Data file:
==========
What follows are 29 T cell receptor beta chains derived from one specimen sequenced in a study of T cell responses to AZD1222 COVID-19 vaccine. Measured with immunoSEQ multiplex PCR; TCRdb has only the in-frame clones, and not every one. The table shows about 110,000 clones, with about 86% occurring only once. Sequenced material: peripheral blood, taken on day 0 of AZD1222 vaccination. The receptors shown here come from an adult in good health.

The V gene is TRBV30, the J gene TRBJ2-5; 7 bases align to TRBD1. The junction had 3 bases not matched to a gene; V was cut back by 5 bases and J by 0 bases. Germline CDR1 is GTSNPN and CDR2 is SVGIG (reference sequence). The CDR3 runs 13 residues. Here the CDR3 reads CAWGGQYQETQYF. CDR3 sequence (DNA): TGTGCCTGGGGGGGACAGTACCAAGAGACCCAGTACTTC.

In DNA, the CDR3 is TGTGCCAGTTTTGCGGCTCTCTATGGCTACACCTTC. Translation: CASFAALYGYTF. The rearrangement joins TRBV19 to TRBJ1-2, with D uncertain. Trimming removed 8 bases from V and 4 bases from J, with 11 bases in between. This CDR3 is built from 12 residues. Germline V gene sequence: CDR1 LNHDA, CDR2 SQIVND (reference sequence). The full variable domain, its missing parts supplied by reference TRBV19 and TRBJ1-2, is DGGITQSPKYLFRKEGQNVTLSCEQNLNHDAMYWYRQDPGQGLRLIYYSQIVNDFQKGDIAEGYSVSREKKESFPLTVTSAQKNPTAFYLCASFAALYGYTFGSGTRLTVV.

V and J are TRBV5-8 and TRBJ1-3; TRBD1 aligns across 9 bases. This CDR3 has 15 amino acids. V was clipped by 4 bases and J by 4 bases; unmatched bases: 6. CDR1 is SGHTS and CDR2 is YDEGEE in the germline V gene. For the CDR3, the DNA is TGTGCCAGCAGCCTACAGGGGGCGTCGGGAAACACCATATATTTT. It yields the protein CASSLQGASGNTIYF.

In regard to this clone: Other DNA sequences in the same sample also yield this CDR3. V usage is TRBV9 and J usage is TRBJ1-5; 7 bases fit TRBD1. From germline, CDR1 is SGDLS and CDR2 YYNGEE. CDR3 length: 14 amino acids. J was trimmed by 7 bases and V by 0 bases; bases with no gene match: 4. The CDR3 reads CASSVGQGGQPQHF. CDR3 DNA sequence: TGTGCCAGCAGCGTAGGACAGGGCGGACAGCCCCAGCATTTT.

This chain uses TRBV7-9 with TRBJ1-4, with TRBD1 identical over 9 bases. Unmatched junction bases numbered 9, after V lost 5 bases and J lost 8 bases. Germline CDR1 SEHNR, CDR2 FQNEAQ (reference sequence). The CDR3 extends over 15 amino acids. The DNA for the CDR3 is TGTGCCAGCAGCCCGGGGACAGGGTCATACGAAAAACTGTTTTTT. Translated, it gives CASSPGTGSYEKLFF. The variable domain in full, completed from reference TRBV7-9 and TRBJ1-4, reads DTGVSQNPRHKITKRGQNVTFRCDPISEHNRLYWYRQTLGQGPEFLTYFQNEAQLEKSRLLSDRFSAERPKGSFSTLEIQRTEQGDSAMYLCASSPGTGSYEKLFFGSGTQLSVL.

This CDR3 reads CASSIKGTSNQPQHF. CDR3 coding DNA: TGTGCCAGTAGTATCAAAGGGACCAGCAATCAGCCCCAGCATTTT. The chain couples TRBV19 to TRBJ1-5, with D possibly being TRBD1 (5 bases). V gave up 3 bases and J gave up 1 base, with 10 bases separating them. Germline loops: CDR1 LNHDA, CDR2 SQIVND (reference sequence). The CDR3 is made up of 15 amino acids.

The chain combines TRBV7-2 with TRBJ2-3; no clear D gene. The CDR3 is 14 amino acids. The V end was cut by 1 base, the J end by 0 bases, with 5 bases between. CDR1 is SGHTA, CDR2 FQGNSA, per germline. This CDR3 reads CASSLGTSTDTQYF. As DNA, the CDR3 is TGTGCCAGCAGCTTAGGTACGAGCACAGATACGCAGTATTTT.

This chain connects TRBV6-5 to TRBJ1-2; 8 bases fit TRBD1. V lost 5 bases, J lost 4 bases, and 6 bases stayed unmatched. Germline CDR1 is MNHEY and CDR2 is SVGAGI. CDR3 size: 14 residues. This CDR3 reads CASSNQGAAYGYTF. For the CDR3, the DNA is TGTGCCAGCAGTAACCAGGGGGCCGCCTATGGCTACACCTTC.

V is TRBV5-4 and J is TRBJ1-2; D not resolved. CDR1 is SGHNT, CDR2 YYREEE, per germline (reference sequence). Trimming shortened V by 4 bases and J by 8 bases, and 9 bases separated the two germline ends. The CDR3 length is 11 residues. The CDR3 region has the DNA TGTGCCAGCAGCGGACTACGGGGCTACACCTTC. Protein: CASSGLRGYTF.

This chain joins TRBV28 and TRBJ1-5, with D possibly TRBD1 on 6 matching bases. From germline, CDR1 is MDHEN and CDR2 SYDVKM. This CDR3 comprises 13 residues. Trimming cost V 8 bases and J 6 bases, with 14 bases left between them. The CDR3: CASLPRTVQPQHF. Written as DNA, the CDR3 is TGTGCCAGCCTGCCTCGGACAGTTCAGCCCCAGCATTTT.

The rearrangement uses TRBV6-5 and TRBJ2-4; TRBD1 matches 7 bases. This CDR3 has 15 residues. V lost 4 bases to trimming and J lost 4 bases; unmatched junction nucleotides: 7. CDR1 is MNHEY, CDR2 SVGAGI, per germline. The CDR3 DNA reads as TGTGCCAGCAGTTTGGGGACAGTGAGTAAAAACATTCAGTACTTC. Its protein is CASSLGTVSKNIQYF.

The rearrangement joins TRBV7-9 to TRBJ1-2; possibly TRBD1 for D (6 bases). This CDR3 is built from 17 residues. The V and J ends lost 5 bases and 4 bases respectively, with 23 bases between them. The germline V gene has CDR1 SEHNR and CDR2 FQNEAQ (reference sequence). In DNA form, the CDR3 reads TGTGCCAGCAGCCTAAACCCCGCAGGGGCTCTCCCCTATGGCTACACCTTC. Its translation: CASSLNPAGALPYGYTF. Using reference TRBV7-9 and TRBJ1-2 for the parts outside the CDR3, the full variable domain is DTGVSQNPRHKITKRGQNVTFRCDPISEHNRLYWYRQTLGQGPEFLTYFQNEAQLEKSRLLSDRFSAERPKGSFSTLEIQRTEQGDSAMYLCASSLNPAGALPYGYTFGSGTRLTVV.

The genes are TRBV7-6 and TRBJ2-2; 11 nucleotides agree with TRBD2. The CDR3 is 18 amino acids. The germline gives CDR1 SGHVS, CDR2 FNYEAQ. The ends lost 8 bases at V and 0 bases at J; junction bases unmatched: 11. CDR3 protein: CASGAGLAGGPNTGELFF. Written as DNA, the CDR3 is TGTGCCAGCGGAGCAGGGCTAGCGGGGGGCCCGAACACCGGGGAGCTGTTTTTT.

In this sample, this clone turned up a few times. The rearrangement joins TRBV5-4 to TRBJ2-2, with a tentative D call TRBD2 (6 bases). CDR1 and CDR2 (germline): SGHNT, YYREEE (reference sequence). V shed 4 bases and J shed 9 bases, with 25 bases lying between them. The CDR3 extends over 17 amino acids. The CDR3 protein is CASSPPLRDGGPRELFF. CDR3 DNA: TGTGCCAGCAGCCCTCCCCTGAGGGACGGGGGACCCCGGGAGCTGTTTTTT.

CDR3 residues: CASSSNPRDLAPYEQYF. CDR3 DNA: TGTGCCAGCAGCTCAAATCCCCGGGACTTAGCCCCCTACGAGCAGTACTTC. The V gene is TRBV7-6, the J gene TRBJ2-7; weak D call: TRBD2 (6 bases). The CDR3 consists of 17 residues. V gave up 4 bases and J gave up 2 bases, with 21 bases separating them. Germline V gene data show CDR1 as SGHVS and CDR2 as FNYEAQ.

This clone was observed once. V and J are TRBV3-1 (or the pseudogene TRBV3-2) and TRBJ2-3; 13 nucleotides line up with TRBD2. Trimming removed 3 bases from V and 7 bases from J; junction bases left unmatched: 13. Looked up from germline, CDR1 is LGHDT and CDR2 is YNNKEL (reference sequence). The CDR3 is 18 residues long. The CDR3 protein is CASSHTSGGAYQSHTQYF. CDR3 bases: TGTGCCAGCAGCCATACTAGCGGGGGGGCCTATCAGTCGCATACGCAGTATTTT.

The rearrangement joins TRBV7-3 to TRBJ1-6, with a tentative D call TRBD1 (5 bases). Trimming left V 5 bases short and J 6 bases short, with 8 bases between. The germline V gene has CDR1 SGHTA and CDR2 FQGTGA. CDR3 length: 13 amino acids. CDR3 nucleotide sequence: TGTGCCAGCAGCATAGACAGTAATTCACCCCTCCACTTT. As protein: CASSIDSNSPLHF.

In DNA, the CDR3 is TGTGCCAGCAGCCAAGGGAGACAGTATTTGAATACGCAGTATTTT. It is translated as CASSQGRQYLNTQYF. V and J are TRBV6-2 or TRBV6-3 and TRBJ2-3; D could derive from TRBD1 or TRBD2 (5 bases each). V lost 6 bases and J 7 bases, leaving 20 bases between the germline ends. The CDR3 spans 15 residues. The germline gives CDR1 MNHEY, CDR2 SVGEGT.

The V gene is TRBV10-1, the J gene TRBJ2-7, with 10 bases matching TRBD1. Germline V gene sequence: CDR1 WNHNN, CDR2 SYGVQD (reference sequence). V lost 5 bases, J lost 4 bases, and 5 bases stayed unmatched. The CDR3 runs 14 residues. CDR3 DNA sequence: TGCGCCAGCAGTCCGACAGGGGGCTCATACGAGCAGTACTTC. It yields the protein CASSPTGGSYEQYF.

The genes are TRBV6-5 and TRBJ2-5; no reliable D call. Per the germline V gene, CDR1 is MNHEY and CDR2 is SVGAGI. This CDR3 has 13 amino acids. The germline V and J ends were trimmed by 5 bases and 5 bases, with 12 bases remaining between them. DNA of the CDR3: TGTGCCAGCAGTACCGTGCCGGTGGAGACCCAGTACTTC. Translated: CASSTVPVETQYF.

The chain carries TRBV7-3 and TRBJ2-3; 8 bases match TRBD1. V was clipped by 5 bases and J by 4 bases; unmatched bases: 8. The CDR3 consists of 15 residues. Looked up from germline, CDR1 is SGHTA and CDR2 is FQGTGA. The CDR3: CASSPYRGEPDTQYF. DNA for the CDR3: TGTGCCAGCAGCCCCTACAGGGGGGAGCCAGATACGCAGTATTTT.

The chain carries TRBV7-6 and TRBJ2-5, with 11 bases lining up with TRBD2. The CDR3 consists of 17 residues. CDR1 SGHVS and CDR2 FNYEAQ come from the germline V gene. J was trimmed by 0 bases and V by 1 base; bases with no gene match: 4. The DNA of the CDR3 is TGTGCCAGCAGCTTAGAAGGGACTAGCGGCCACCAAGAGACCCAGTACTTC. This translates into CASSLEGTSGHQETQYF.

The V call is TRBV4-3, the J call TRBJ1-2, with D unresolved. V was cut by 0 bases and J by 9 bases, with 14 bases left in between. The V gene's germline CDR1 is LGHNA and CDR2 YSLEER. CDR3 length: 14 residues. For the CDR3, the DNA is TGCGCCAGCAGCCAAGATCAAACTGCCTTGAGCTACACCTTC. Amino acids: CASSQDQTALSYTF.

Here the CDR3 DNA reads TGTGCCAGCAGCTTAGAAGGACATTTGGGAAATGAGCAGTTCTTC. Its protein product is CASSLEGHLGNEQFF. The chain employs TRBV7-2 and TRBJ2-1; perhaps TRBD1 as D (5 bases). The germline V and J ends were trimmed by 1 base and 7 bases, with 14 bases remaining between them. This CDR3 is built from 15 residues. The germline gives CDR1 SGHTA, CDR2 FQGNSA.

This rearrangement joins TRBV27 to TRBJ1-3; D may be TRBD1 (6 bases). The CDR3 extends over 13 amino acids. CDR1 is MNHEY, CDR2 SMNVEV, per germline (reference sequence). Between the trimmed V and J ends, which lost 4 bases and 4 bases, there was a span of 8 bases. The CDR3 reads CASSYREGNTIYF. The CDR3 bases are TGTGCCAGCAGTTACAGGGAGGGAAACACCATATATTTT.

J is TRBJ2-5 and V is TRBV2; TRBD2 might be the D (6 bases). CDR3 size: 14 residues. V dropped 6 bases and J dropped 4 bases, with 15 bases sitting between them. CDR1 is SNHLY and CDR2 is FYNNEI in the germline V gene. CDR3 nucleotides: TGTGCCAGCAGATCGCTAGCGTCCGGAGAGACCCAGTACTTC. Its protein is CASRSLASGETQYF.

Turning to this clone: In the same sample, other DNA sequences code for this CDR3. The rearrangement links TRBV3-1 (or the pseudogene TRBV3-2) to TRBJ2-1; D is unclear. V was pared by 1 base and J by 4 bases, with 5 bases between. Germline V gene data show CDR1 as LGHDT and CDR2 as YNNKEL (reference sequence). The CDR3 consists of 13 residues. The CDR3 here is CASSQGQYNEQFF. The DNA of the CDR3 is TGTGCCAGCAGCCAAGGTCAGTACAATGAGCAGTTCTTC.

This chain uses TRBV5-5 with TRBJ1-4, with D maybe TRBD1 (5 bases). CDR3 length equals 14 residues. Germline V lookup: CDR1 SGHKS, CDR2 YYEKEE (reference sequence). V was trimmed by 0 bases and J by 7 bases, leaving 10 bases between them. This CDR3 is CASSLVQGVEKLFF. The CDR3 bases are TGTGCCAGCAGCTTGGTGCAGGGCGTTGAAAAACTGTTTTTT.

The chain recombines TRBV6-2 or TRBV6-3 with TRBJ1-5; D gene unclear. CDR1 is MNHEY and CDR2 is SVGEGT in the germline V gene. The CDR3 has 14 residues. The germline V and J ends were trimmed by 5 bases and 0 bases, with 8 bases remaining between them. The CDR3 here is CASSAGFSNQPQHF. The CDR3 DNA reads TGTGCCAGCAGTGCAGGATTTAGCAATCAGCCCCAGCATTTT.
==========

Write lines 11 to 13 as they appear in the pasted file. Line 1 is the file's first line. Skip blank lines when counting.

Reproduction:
This chain joins TRBV28 and TRBJ1-5, with D possibly TRBD1 on 6 matching bases. From germline, CDR1 is MDHEN and CDR2 SYDVKM. This CDR3 comprises 13 residues. Trimming cost V 8 bases and J 6 bases, with 14 bases left between them. The CDR3: CASLPRTVQPQHF. Written as DNA, the CDR3 is TGTGCCAGCCTGCCTCGGACAGTTCAGCCCCAGCATTTT.

The rearrangement uses TRBV6-5 and TRBJ2-4; TRBD1 matches 7 bases. This CDR3 has 15 residues. V lost 4 bases to trimming and J lost 4 bases; unmatched junction nucleotides: 7. CDR1 is MNHEY, CDR2 SVGAGI, per germline. The CDR3 DNA reads as TGTGCCAGCAGTTTGGGGACAGTGAGTAAAAACATTCAGTACTTC. Its protein is CASSLGTVSKNIQYF.

The rearrangement joins TRBV7-9 to TRBJ1-2; possibly TRBD1 for D (6 bases). This CDR3 is built from 17 residues. The V and J ends lost 5 bases and 4 bases respectively, with 23 bases between them. The germline V gene has CDR1 SEHNR and CDR2 FQNEAQ (reference sequence). In DNA form, the CDR3 reads TGTGCCAGCAGCCTAAACCCCGCAGGGGCTCTCCCCTATGGCTACACCTTC. Its translation: CASSLNPAGALPYGYTF. Using reference TRBV7-9 and TRBJ1-2 for the parts outside the CDR3, the full variable domain is DTGVSQNPRHKITKRGQNVTFRCDPISEHNRLYWYRQTLGQGPEFLTYFQNEAQLEKSRLLSDRFSAERPKGSFSTLEIQRTEQGDSAMYLCASSLNPAGALPYGYTFGSGTRLTVV.